Modifying the Amiga 500 to speed up access to RAM in a memory expansion pack is a well documented procedure, with guides on the process written in the early 1990’s when the hardware was only a few years old. But as they were written for contemporary hardware, they make no concessions for how one should be treating a vintage computer that’s now over 30 years old. In 1993, cutting traces on the Amiga 500 motherboard was just a last ditch effort to eek a few more months of service life out of an outdated desktop computer. But in 2018, it’s kind of like when that old lady tried to “restore” a fresco of Jesus in Spain; it might be done with the best of intentions, but you still screwed the thing up good and proper.
Such things don’t fly over at [Inkoo Vintage Computing]. There you can find a guide that details the impressive lengths one can go to if they want to perform the classic modification without any irreversible changes to the motherboard. To avoid the cut traces and soldered bodge wires, this version of the modification makes use of a novel adapter that breaks out the necessary connections on the 8372A chip.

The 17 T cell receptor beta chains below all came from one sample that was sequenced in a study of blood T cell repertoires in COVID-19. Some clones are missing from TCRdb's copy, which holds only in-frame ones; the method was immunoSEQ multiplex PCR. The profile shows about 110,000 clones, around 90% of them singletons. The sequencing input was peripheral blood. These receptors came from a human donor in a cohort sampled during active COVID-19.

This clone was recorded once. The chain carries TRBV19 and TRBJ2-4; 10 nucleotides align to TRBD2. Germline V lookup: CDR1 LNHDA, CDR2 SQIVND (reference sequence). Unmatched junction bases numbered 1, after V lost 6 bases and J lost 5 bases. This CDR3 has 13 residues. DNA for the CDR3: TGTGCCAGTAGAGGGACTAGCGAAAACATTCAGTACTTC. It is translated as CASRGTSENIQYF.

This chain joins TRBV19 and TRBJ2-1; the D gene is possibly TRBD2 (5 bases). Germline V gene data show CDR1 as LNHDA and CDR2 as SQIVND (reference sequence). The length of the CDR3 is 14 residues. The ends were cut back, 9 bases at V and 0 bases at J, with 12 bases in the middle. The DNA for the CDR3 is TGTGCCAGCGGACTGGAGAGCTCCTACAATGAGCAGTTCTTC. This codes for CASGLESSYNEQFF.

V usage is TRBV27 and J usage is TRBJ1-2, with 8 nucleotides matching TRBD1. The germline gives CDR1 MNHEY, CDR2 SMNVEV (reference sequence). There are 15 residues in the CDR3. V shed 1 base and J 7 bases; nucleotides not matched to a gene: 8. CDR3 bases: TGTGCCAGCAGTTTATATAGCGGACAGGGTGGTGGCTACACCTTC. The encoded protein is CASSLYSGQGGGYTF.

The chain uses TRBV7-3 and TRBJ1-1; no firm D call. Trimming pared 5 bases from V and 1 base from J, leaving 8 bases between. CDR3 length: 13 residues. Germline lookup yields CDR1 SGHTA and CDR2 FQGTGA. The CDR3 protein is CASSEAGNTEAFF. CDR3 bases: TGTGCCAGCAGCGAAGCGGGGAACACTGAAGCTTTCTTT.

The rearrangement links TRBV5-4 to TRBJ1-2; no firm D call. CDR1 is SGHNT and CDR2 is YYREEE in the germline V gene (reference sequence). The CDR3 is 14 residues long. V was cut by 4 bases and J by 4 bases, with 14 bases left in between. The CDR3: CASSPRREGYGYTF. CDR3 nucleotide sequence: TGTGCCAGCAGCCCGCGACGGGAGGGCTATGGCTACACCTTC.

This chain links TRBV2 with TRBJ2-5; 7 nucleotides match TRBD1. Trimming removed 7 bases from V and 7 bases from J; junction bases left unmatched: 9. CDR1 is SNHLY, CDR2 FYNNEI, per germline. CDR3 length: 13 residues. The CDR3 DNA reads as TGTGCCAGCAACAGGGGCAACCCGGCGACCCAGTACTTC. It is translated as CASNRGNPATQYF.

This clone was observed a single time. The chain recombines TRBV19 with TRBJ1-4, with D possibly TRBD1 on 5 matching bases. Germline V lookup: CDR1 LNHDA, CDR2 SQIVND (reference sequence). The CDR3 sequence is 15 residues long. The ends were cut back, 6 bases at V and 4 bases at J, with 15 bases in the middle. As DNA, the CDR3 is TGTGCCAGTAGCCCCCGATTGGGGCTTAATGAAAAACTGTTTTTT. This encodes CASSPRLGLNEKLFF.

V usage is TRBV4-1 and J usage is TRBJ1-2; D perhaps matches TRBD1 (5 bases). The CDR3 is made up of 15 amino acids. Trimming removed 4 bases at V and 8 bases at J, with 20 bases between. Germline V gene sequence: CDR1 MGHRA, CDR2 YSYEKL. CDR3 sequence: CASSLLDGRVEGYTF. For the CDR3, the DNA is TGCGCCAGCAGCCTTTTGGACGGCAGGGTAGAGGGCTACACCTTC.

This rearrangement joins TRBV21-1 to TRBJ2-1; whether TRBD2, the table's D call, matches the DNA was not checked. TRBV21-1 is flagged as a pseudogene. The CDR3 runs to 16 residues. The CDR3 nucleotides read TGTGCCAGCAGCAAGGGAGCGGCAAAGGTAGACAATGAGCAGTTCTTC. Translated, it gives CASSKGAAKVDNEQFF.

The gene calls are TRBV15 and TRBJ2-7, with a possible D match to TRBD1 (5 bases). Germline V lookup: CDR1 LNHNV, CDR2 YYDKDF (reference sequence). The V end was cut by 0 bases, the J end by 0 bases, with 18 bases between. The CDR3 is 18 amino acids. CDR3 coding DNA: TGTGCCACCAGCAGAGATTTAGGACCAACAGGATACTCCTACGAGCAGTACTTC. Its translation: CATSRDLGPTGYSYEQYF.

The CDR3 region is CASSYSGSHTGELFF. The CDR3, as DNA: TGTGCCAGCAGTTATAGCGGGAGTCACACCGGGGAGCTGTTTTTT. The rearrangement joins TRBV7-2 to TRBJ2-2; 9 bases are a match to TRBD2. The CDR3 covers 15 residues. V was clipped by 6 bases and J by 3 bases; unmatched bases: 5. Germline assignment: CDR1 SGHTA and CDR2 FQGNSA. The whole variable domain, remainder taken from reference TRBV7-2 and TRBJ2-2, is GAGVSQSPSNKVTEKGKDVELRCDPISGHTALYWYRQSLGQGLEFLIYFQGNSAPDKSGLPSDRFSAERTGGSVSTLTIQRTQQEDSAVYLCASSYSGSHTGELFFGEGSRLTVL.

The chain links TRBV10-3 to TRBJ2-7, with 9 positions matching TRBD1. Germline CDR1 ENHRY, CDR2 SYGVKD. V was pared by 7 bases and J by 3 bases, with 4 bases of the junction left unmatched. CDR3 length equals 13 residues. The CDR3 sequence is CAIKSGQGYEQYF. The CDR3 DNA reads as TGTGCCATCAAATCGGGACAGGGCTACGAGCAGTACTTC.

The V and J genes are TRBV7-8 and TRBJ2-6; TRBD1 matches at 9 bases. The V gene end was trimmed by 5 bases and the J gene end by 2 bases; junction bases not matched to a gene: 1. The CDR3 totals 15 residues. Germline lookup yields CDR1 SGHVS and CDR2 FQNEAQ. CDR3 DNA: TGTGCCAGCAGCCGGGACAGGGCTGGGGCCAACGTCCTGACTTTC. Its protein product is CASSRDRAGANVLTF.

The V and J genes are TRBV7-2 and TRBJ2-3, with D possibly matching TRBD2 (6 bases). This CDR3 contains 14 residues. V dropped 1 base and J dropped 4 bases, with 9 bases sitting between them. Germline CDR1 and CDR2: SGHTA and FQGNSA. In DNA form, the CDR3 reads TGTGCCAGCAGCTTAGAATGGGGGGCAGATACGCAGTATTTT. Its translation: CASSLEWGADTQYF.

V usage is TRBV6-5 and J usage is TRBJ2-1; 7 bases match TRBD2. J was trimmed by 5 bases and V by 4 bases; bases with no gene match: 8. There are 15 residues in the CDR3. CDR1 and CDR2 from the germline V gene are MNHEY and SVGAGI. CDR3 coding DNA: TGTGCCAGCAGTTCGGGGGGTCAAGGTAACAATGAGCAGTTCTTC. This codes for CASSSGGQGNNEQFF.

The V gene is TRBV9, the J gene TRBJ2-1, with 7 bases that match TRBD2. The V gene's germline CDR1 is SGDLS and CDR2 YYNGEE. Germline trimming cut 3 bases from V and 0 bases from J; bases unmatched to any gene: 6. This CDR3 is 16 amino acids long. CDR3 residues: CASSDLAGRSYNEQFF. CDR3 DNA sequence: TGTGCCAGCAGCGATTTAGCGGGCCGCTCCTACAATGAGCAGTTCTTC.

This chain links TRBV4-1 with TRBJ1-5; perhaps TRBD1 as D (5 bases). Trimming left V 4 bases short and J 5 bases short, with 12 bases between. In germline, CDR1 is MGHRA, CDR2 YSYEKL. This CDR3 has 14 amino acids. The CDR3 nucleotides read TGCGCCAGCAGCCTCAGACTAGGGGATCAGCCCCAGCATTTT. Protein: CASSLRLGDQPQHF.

The adapter is simply a homemade PCB with both male and female plastic leaded chip carrier (PLCC) connectors. The few pins on the chip that needed rerouting are exposed as solder pads on the adapter for easy wiring. There are even a couple jumpers on the adapter to turn the modifications on and off.
Not surprisingly, the trickiest part of building this adapter was sourcing the antiquated PLCC connectors. Assuming you can even find them, you are then left with the challenging task of soldering them together. Judging by the pictures on the [Inkoo Vintage Computing] page, it’s no walk in the park.
Another similar arrangement is used in the expansion bay of the Amiga, where a pin is virtually “cut” in the connector. A tiny PCB is soldered to a 3×2 header to reroute the signals, and another jumper is used to enable and disable the pin. Luckily, the long pins on the Amiga memory expansion are forgiving enough that the little board can fit in between them without breaking electrical contact.
We’re no stranger to the Amiga 500 around these parts. We’ve covered how to get the 1987-vintage machine online in the 21st century, as well as employing a Raspberry Pi to emulate the original floppy drive. You can even make your own faux-Amiga with a 3D printed case, if you suffer from a sort of existential dread when working on a computer that’s older than you are.